In mathematics, subadditivity is a property of a function that states, roughly, that evaluating the function for the sum of two elements of the domain always returns something less than or equal to the sum of the function's values at each element. There are numerous examples of subadditive functions in various areas of mathematics, particularly norms and square roots. Additive functions are special cases of subadditive functions.

## Definitions

A subadditive function is a function $f\colon A\to B$ , having a domain A and an ordered codomain B that are both closed under addition, with the following property:

$\forall x,y\in A,f(x+y)\leq f(x)+f(y).$ An example is the square root function, having the non-negative real numbers as domain and codomain, since $\forall x,y\geq 0$ we have:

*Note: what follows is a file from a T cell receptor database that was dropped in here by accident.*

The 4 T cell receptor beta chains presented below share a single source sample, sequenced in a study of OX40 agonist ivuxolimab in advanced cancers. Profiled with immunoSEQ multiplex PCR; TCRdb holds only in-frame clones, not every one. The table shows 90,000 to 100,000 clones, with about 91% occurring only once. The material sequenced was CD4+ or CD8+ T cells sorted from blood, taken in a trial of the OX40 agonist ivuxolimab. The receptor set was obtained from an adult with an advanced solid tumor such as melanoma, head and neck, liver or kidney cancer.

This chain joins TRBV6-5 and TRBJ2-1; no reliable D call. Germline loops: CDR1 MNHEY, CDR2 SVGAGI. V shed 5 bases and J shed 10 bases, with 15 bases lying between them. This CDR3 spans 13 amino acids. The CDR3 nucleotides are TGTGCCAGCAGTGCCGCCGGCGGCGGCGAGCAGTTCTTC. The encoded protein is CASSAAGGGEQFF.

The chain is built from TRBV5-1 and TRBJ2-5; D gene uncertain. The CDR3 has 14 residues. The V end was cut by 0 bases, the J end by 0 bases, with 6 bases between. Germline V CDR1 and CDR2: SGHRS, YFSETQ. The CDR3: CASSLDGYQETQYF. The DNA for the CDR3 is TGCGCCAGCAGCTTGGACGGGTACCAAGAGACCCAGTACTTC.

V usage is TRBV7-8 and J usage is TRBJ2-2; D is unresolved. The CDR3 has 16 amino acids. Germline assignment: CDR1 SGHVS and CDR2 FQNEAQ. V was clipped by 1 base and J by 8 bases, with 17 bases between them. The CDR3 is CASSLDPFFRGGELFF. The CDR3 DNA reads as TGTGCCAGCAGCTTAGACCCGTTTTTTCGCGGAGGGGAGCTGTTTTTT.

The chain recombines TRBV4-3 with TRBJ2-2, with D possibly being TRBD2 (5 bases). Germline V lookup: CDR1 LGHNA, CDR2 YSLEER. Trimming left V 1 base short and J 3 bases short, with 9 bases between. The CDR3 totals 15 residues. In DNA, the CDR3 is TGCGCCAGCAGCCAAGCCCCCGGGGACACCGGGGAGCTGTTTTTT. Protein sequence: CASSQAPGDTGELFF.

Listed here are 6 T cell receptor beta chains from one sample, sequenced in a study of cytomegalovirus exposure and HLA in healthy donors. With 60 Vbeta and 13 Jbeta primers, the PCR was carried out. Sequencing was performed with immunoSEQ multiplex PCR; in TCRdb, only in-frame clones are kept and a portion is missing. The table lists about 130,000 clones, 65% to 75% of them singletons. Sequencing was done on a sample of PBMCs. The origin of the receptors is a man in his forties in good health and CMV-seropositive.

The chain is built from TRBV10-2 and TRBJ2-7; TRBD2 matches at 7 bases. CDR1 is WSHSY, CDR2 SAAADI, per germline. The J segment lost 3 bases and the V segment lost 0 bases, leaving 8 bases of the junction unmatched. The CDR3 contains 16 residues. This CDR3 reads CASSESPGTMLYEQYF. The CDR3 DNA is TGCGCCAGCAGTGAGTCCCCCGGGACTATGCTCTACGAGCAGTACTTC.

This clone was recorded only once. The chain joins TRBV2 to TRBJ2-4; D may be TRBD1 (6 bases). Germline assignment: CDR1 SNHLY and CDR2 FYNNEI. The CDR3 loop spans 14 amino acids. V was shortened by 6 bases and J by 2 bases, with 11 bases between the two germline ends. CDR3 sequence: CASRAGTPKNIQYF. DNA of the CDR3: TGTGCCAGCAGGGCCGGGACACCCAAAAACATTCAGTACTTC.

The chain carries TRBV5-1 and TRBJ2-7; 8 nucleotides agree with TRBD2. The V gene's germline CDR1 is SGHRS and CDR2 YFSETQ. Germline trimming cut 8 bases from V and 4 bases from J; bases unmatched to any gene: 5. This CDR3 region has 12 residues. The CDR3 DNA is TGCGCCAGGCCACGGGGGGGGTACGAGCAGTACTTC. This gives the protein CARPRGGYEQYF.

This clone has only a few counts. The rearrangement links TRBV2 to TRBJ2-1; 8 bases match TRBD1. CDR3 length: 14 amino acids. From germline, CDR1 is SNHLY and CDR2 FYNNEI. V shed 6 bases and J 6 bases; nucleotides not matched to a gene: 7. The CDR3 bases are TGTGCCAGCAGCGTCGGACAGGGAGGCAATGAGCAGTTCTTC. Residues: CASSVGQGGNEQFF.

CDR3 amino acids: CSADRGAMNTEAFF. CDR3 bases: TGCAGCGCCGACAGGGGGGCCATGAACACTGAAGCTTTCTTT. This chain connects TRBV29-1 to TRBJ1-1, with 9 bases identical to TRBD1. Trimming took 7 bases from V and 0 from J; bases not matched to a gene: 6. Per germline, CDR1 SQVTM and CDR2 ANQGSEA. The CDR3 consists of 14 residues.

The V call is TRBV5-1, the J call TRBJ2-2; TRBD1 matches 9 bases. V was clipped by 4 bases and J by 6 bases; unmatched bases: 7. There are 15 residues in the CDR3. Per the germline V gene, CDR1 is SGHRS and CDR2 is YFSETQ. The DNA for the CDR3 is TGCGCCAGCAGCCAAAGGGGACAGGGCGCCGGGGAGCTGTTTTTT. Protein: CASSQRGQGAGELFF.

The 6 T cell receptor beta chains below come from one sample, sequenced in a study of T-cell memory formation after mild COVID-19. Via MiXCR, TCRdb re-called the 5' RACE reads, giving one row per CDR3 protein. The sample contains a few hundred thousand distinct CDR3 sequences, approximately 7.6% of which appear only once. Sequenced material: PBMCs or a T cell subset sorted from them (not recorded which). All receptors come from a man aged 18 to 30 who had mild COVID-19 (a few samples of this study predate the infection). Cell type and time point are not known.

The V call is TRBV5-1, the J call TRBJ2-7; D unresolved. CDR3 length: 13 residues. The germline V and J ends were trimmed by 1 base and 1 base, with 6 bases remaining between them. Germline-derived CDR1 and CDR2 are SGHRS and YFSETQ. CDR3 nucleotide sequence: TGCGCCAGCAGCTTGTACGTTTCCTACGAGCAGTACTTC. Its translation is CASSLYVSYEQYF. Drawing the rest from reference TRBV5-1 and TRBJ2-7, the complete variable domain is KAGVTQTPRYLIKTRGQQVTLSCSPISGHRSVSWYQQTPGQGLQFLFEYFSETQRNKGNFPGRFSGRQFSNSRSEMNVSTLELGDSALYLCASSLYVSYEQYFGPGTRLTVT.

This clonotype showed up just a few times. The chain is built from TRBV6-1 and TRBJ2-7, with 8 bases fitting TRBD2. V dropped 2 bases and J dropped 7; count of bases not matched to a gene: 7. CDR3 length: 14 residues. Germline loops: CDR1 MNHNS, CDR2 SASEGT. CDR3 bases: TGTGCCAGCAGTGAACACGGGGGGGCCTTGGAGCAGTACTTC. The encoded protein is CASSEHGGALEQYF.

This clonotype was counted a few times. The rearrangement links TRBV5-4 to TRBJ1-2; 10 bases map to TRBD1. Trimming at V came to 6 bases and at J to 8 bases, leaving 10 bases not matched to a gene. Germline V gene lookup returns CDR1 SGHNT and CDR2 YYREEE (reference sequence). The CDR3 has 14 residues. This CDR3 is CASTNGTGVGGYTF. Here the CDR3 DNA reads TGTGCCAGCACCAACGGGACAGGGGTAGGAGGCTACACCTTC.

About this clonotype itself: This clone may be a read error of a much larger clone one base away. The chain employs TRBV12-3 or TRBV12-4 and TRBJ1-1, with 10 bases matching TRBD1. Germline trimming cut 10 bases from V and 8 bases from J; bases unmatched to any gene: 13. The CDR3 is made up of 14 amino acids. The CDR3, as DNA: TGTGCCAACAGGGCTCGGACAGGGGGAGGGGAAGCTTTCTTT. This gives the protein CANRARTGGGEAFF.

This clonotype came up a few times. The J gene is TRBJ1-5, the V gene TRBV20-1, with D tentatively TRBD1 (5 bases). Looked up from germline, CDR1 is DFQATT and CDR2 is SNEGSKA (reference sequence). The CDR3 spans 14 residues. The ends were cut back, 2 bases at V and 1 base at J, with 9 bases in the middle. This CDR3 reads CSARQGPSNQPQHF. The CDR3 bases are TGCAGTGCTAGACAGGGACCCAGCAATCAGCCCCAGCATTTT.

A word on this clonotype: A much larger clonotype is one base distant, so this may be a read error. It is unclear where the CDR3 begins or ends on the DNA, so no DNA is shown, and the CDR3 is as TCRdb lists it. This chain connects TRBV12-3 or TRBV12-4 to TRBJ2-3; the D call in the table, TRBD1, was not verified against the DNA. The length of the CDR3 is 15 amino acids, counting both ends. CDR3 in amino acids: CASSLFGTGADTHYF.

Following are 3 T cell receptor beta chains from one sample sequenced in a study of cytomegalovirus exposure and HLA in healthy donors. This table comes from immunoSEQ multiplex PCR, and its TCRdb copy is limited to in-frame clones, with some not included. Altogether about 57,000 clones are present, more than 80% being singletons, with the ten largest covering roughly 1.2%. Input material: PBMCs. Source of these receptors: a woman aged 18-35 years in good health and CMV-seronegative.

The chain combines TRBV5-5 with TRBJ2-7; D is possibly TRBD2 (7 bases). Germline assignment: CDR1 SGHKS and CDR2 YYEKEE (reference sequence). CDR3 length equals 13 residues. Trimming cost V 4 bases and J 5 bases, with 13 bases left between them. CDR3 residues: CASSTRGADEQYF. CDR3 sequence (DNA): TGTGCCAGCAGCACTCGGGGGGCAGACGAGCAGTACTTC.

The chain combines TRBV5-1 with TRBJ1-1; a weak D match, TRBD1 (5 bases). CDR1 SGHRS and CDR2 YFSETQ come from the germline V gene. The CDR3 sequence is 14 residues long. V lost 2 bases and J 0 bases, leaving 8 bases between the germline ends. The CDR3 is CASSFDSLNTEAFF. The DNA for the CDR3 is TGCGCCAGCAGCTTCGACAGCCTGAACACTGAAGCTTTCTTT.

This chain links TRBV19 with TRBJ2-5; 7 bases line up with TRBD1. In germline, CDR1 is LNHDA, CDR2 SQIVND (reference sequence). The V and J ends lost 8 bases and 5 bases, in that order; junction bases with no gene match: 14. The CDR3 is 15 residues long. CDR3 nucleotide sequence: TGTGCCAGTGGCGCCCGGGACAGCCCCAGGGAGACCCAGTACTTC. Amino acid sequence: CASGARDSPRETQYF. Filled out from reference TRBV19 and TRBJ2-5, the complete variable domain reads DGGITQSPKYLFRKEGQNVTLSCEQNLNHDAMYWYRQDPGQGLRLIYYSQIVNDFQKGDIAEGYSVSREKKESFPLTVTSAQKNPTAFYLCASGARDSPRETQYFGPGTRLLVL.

${\sqrt {x+y}}\leq {\sqrt {x}}+{\sqrt {y}}.$ $(1)\qquad a_{n+m}\leq a_{n}+a_{m}$ for all m and n.

## Properties

A useful result pertaining to subadditive sequences is the following lemma due to Michael Fekete.

Fekete's Subadditive Lemma: For every subadditive sequence ${\left\{a_{n}\right\}}_{n=1}^{\infty }$ , the limit $\displaystyle \lim _{n\to \infty }{\frac {a_{n}}{n}}$ exists and is equal to $\inf {\frac {a_{n}}{n}}$ . (The limit may be $-\infty$ .)

The analogue of Fekete's lemma holds for superadditive functions as well, that is: $a_{n+m}\geq a_{n}+a_{m}.$ (The limit then may be positive infinity: consider the sequence $a_{n}=\log n!$ .)

There are extensions of Fekete's lemma that do not require the inequality (1) to hold for all m and n. There are also results that allow one to deduce the rate of convergence to the limit whose existence is stated in Fekete's lemma if some kind of both superadditivity and subadditivity is present.

If f is a subadditive function, and if 0 is in its domain, then f(0) ≥ 0. To see this, take the inequality at the top. $f(x)\geq f(x+y)-f(y)$ . Hence $f(0)\geq f(0+y)-f(y)=0$